Do You Get a Tax Break From Having Energy-Saving Appliances?

Solar energy systems entitle you to a tax credit.
i Solar image by Thomas Leiss from <a href=''></a>

You recycle, turn off lights that aren’t in use and do other little things in your personal efforts to “go green,” but now you’re thinking about creating a truly sustainable home with energy-saving and environmentally considerate appliances. Well, there’s good news for you. Not only will pitching in to protect the planet help you save on your energy bills, but some tax incentives will put a little green back in your bank account.

Alternative Energy

A tax credit is available to cover 30 percent of the costs associated with providing your home with alternative energy sources including geothermal heat pumps, small residential wind turbines, and solar energy systems. Geothermal heat pumps rely on the earth’s natural ground heat to provide heating, air conditioning and hot water. A wind turbine converts kinetic wind energy into electricity for your home, while solar energy systems use panels to collect radiant energy from the sun to convert into electricity. This credit is applicable on existing homes and new construction, as well as principal residences and second homes. The credit won’t be around forever though – it expires on December 31, 2016.

Fuel Cells

Fuel cells are a blossoming technology that involves the conversion of hydrogen into a cleaner alternative to gas and fossil fuels using electrochemical cells. A residential fuel cell system with a minimum efficiency of 30 percent and capacity of .5 kilowatts is eligible for a tax credit of 30 percent of the cost up to $500 per .5 kilowatts. The credit expires on December 31, 2016 and is applicable on existing homes and new construction as long as it is your principal residence.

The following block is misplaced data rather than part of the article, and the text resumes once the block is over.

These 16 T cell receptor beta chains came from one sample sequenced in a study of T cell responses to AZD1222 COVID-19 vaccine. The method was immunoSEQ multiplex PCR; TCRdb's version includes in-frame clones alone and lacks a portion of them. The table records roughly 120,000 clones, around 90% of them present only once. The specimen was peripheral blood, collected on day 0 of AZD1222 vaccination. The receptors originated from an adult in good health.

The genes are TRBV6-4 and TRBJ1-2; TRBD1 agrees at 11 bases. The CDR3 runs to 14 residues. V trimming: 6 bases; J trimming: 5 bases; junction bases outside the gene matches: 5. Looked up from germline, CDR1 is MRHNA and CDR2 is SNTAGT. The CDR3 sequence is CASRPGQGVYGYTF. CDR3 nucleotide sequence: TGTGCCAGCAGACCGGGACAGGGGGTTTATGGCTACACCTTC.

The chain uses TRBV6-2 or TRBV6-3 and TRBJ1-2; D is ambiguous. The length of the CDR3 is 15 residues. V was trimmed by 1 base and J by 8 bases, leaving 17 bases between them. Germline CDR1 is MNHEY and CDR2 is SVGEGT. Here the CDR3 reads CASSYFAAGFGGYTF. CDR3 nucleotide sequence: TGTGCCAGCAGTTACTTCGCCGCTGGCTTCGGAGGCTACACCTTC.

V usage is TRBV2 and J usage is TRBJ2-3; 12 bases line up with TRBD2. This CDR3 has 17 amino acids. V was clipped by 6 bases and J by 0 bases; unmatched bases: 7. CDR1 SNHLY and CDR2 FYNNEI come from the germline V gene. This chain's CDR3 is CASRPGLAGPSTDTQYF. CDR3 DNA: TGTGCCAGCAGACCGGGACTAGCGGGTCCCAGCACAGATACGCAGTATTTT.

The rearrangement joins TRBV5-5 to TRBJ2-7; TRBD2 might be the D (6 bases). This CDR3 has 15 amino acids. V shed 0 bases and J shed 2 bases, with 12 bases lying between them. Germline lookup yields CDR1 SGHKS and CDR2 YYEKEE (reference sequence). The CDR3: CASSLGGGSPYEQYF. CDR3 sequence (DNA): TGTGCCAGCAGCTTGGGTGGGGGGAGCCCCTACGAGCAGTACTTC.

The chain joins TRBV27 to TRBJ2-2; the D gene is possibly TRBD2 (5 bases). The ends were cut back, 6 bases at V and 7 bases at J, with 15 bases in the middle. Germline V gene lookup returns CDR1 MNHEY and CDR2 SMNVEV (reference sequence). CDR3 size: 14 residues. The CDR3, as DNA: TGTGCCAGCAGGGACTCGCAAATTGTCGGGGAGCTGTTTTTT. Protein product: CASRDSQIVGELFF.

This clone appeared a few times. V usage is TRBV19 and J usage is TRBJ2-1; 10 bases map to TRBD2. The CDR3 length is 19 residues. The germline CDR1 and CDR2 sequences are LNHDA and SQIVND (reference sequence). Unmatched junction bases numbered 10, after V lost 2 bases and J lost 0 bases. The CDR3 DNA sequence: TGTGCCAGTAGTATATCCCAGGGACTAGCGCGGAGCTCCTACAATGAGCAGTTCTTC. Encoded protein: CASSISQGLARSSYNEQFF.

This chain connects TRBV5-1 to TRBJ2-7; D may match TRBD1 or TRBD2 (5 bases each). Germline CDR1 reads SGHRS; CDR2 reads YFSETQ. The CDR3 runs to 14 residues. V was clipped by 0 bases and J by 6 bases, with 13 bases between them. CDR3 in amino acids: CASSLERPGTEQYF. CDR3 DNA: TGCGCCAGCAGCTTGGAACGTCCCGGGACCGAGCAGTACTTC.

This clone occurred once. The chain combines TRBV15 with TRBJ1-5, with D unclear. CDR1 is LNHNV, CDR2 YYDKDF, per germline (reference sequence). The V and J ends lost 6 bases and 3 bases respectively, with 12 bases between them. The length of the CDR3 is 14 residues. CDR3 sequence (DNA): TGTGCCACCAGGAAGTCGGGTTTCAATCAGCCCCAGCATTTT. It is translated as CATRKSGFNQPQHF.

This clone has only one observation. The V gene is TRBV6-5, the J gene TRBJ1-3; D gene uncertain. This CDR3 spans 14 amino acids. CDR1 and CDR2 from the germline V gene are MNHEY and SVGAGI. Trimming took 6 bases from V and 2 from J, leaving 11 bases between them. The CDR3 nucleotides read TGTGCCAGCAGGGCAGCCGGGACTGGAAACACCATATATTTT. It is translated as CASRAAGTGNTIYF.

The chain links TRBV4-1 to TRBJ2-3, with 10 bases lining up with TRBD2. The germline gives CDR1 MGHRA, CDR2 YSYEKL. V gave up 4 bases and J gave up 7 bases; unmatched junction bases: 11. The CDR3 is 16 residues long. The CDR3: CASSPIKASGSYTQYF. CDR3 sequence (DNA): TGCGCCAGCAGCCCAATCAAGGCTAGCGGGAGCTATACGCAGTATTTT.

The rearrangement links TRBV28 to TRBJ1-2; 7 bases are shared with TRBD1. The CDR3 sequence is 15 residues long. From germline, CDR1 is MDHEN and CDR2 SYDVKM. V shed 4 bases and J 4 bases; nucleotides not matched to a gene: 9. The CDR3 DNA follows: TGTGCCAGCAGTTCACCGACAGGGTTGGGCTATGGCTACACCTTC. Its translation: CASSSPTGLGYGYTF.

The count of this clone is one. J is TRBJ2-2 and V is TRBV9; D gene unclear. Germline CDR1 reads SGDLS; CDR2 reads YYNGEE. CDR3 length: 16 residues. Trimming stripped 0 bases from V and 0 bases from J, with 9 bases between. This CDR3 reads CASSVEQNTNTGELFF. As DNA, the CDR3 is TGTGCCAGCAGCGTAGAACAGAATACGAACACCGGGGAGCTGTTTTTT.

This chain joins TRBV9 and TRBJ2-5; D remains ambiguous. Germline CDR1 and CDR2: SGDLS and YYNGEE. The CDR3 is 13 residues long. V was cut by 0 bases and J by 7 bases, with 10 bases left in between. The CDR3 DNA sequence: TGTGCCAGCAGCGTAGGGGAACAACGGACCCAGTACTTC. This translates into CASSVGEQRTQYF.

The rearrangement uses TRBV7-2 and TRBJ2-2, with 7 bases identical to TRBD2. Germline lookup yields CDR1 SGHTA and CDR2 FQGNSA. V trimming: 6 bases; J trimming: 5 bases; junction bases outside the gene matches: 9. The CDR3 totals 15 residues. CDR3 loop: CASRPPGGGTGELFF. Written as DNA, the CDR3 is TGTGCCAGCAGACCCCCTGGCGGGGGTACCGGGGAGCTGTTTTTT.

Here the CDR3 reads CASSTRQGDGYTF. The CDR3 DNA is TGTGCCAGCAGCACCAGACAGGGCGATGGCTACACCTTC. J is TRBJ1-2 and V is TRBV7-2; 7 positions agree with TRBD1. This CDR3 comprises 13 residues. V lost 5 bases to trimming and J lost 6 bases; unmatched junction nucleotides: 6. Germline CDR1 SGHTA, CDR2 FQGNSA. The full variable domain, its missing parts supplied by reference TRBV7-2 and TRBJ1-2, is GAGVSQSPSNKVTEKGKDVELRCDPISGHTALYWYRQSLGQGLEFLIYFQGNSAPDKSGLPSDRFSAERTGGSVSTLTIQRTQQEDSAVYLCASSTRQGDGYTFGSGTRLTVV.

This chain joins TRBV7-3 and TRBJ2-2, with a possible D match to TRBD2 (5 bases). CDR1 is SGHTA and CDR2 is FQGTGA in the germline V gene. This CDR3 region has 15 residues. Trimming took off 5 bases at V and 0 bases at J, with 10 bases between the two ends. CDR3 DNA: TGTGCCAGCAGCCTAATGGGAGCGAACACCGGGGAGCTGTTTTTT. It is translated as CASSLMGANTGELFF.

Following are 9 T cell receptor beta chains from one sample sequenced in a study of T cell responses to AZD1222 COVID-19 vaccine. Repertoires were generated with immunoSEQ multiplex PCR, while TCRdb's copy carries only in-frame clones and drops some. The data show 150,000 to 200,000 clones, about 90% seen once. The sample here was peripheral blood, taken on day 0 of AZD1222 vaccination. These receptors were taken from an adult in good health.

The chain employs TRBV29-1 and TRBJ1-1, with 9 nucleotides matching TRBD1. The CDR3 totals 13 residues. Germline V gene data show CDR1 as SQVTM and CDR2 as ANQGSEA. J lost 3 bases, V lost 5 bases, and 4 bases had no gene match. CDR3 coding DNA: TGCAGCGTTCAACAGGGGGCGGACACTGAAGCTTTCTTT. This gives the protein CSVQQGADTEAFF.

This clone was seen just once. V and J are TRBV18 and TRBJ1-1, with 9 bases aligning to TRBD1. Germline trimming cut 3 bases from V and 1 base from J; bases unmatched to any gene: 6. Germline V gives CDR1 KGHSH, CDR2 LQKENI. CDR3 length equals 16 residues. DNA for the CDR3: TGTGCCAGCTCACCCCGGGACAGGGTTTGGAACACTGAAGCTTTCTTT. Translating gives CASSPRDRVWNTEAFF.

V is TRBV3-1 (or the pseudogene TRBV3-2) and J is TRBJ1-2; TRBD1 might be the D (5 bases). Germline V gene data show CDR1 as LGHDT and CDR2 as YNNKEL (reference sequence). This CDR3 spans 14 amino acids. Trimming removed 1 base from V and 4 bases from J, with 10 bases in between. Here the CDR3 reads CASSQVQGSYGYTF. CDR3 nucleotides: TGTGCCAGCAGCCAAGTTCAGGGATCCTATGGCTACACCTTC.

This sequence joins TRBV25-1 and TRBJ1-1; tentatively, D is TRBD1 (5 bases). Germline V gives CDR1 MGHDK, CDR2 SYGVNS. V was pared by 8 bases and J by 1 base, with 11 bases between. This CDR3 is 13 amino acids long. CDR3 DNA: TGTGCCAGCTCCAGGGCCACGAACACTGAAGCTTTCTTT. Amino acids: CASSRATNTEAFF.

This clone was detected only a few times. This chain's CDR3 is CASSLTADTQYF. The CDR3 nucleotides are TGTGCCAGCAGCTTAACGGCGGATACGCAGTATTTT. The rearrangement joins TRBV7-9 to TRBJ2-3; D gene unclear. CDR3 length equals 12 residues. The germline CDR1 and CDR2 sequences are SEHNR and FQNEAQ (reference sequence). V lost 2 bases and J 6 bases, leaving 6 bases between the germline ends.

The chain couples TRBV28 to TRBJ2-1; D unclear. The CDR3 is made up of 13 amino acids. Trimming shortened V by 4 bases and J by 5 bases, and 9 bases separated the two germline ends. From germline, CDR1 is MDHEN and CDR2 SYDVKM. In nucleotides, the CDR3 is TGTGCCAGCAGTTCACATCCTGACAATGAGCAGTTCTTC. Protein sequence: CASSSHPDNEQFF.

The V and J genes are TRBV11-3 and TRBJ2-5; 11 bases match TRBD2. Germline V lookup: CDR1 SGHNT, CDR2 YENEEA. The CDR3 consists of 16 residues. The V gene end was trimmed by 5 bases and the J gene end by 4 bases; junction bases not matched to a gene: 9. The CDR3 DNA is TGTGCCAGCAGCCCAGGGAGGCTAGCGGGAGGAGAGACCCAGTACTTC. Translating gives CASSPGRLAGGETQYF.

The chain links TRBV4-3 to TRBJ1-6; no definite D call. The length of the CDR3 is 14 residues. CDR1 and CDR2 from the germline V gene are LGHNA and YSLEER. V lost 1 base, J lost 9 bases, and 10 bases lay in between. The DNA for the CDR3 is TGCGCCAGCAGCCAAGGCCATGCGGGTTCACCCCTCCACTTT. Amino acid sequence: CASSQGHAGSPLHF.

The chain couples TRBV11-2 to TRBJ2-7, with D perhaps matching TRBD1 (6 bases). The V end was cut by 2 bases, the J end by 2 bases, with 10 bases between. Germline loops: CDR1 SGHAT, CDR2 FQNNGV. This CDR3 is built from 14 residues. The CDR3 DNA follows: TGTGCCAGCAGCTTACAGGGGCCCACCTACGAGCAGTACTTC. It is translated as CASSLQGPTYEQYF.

Getting the Credit

If you’re already saving the planet with your sweet new energy efficient appliances, hopefully you haven’t already recycled the receipts and manufacturer’s certification statements. If so, you’ll need to obtain them and attach them to a thoroughly filled out IRS form 5695 when you file your federal income taxes in order to get a little green for going green.

State Incentives

Aside from the tax credits offered by the federal government, many incentives and rebates are offered at the state level, but programs vary and some have expiration dates or limits that depend on how much money the government has allocated for them. Visit DSIRE, the Database of State Incentives for Renewables and Efficiency (see Resources), to find out what’s available. Funded by the U.S. Department of Energy, DSIRE is a user-friendly, comprehensive database that enables you to see all the incentives that are available and how to get them by simply clicking on your state.

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